By Cam Huffman
Two of the state’s top seven Class AAA boys basketball powers will punch their tickets to the state tournament tonight, while the other two will see their seasons end. That’s life in Region 3, where No. 3 Woodrow Wilson will host No. 7 George Washington and No. 2 South Charleston will host No. 6 Greenbrier East in a pair of region co-finals tonight.
The winners move on. The losers pack up their gear.
“This is no easy region,” said Woodrow Wilson head coach Ron Kidd, whose team earned the right to host tonight’s game after a Section 2 win over Greenbrier East last Thursday. “All the teams are tough.”
The Flying Eagles (20-4) at least won’t have to face the Section 1 champion. George Washington (18-6) fell to South Charleston in that title game on Saturday. But the Patriots would probably be champions in many sections around the state, and their lineup includes possible state player of the year Jon Elmore, who’s averaging more than 30 points per game to lead the state.
Kidd knows Elmore well. The GW guard, who has signed to play college basketball at VMI, scored 34 points against the Flying Eagles when the teams met Feb. 4, a 69-62 Woodrow victory.
“He’s a hard person to guard,” said Kidd. “He can handle the ball, and he has a lot of range on his shot. He can take one step across half court and shoot it.”
Kidd, though, is confident in the defense of Chase Hancock, who’s one of the state’s top defenders, and the rest of his team. He also knows he has the weapons to match the Patriots on offense.
Senior Donte Nabors, a first-team all-stater last year, scored 21 points the last time against GW, 16 in the second half. He’s averaging more than 17 per game.
“I think our kids can match up with anybody,” said Kidd. “They’re scrappy and play with heart and desire.”
Rebounding, Kidd said, will be a huge factor in tonight’s game. He also said that while he knows Elmore will score, his team has to make sure it doesn’t put all its attention on the star and let another Patriot beat them.
It’s been a tremendous season for Woodrow, but Kidd knows it will end in disappointment if the Flying Eagles don’t find a way to earn the win tonight.
“This is what you play your regular season for, to try to get to the next step,” he said. “This is another step toward our ultimate goal of cutting down the nets.”
Tip-off for tonight’s Region 3 co-final is scheduled for 7 p.m. at the Beckley-Raleigh County Convention Center, where Woodrow has not lost this season.
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Greenbrier East made its path to Charleston a little more difficult with the 63-46 Section 2 final loss to the Flying Eagles. The Spartans (18-6) will now have to go through one of the more challenging home court environments in the state — the South Charleston Community Center — if they want to be included in the eight-team state tournament bracket. It’s a task they couldn’t complete a year ago, when the Black Eagles knocked off East 58-50 in the region co-final.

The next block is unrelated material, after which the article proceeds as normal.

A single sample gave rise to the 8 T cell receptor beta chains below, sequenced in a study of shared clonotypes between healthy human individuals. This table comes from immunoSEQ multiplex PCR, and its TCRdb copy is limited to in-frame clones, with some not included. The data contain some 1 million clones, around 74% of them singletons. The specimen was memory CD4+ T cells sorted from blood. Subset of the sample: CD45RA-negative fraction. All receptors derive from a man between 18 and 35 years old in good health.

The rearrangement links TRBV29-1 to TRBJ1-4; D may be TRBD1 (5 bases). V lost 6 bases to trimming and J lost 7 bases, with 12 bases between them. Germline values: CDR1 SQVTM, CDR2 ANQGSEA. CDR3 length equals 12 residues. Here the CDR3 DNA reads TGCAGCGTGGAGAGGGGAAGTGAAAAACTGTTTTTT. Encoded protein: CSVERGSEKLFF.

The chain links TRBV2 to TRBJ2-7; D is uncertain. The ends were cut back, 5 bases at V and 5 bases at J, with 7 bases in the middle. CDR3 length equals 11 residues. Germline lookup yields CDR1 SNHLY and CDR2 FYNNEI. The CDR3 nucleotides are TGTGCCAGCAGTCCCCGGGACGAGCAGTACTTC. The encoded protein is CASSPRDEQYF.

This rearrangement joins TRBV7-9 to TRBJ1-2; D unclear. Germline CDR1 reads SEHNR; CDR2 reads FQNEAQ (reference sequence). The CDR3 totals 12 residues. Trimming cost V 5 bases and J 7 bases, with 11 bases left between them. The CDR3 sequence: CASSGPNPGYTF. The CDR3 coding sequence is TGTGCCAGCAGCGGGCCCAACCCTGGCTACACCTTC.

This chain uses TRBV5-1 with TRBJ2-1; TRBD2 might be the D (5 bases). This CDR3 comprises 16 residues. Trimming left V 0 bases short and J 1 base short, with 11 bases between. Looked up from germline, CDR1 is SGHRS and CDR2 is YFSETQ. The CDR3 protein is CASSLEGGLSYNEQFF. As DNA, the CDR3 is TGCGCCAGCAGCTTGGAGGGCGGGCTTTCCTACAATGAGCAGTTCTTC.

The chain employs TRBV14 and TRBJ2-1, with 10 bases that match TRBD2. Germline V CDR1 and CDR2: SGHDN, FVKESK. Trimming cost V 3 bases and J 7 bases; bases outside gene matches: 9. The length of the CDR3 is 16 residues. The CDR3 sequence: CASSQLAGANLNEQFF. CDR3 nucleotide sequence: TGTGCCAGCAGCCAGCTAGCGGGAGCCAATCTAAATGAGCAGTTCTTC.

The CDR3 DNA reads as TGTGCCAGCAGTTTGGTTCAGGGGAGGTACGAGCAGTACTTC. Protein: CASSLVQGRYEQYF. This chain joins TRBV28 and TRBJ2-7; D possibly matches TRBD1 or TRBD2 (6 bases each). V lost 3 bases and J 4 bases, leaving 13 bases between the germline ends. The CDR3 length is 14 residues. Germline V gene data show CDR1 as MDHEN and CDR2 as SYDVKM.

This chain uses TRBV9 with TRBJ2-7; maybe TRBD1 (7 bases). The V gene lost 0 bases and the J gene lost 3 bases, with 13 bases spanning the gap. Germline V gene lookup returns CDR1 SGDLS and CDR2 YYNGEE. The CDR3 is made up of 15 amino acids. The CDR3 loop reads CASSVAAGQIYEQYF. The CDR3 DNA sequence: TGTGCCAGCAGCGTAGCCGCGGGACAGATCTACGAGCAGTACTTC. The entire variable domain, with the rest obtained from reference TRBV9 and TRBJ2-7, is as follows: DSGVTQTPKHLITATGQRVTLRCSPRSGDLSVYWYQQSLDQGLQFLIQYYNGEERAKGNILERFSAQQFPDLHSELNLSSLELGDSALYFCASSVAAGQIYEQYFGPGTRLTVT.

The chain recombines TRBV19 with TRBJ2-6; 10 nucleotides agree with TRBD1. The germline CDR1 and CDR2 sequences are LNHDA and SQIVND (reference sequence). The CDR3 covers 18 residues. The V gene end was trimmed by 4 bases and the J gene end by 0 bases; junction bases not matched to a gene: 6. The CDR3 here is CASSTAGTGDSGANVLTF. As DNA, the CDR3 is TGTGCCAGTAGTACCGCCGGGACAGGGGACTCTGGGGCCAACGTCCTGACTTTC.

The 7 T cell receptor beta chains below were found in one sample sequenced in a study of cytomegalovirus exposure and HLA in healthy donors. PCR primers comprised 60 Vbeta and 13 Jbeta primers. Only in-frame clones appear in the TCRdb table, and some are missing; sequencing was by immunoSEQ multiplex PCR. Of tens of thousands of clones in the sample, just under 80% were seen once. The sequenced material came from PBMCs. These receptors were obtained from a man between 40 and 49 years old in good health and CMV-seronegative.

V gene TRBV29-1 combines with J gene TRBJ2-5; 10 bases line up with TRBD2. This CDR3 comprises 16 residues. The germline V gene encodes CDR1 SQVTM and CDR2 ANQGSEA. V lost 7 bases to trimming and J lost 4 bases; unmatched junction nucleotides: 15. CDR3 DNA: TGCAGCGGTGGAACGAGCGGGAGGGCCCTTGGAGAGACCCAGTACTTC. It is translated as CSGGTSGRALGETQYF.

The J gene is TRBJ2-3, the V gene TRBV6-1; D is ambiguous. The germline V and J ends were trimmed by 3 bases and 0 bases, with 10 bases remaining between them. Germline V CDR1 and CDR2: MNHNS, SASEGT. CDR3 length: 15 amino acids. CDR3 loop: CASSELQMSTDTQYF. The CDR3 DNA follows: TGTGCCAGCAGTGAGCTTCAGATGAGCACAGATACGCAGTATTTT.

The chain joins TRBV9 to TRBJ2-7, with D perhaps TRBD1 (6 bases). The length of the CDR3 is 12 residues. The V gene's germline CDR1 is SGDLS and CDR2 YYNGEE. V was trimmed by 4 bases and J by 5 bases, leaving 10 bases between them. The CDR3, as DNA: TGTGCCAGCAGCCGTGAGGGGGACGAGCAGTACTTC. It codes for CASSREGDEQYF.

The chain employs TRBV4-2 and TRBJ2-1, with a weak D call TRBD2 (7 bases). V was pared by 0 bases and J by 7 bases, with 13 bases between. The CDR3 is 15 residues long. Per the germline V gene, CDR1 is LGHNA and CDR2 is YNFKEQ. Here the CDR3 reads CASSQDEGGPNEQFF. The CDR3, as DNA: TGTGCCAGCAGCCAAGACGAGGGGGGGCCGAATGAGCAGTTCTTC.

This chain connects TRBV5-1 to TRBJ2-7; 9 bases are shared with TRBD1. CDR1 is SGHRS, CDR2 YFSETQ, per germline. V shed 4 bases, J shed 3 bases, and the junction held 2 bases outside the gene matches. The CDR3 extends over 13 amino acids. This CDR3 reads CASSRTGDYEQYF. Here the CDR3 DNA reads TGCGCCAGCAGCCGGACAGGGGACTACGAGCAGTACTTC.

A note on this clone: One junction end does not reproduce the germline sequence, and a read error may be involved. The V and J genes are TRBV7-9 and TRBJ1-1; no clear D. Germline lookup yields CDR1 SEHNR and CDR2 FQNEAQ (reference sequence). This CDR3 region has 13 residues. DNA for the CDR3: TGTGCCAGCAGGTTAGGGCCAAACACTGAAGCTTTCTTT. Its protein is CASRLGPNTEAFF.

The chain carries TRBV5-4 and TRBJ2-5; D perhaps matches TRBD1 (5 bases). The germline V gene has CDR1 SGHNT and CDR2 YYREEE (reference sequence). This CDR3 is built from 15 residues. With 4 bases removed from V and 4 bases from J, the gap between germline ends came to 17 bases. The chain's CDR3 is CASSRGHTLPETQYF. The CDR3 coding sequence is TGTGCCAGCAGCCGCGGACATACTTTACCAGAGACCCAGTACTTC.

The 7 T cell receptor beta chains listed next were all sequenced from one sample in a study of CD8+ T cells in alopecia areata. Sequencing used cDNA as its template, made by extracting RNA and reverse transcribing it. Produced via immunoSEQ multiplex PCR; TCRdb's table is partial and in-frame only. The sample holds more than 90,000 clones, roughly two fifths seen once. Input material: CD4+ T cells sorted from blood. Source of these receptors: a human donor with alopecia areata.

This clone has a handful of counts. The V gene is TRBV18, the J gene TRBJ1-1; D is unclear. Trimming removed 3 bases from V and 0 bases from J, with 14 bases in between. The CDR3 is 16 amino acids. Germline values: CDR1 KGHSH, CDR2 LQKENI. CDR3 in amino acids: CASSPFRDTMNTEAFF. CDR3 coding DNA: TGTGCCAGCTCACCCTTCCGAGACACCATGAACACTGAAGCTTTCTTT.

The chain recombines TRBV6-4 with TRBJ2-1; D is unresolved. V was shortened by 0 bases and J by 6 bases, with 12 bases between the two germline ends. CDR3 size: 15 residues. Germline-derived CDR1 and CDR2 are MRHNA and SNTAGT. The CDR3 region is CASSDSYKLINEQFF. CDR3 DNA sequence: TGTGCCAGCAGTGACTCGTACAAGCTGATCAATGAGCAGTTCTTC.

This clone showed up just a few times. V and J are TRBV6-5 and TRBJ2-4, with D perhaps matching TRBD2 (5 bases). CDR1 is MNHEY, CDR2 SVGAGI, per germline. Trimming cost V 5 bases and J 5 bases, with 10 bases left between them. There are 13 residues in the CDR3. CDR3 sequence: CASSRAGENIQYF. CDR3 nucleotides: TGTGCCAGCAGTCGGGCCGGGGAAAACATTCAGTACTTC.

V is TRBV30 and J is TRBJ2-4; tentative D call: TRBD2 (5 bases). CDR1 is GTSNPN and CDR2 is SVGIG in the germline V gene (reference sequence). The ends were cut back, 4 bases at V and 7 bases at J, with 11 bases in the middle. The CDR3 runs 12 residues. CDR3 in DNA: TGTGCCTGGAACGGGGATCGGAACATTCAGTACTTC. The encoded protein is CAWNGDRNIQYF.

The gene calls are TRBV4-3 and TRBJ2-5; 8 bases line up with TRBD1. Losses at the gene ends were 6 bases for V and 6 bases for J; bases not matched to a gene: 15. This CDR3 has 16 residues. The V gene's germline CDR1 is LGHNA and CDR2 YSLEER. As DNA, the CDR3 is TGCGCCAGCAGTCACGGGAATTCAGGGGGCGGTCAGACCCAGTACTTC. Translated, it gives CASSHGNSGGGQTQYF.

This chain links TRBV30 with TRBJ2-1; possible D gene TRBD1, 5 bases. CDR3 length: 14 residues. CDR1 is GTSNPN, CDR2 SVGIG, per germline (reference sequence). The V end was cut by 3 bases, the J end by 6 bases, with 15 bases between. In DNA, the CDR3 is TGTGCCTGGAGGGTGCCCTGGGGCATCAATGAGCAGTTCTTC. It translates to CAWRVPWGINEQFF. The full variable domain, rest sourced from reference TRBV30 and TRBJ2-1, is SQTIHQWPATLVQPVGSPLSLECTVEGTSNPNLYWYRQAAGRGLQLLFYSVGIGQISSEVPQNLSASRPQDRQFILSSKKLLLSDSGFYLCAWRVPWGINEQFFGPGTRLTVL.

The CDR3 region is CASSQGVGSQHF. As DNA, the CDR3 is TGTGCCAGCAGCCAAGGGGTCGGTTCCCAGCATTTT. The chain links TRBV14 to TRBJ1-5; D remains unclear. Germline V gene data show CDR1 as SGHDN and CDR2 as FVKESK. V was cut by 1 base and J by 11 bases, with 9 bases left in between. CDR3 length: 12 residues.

South Charleston (23-1) has won 19 straight games since its only loss of the season, a 72-71 setback at Capital in early January. It hasn’t played cupcakes, either, as the streak has included two wins each over George Washington and Woodrow Wilson.
Justice, though, believes his team, which includes a pair of Division I signees and has wins over Woodrow Wilson, Lewis County, Bluefield and Martinsburg included on its resumé, has what it takes to compete with anybody.
“This is the game you have to win,” said Justice, who will also be taking the Greenbrier East girls team to Charleston for the state tournament this week. “It would have been great to have beaten Woodrow and played at home, but we’ve still got a real shot. Our kids have bounced back well. You never know how it’s going to go, but I’ve been really pleased with our practices. We certainly haven’t hung our heads.”
Wake Forest signee Rondale Watson is one of the state’s top talents, and St. Joseph’s signee Obi Romeo is a matchup problem on both ends of the floor.
“I think Obi can hold his own with their big kid,” said Justice. “And nobody is going to stop Rondale 1-on-1. He’ll be the best player on the floor.”
South Charleston, though, has its own playmaker in sophomore guard Brandon Knapper. The 6-foot-1 standout scored 40 points in a win over Woodrow Wilson earlier this season and is averaging just under 20 per game. He’s almost automatic when he gets to the foul line.
Junior forward A.D. Cunningham is another big scoring threat.
“They’ve got multiple people coming at you that can really shoot,” said Justice, who had an opportunity to watch the GW-South Charleston game and scout his upcoming opponent. “They’re really fast, and they hit the glass really hard. They also have an inside presence.”
Justice said he saw a basketball team that may have even more talent than the Woodrow squad that just beat the Spartans, but he didn’t see quite the tenacity and defensive toughness that he saw from the Flying Eagles, who often made East start its offense from halfcourt.
“I think we’ll be able to handle their pressure better than Woodrow’s pressure,” he said. “Our challenge will be not giving them easy stuff on the glass on putbacks and making sure we contest their outside shooting. We have to slow them down in transition and deny them the offensive glass.”
Justice said he expects typical nights from Watson and Romeo, but the key will be getting solid contributions from others like Josh Tunstalle, Isaiah Kinder and Tyler Canterbury.
“We’re going to shake up our lineup a little bit,” he said. “We have to be able to fill in the gaps and get good, solid performances out of our other kids.”
Tip-off in South Charleston is scheduled for 7 p.m.
— E-mail: firstname.lastname@example.org and follow on Twitter @CamHuffmanRH.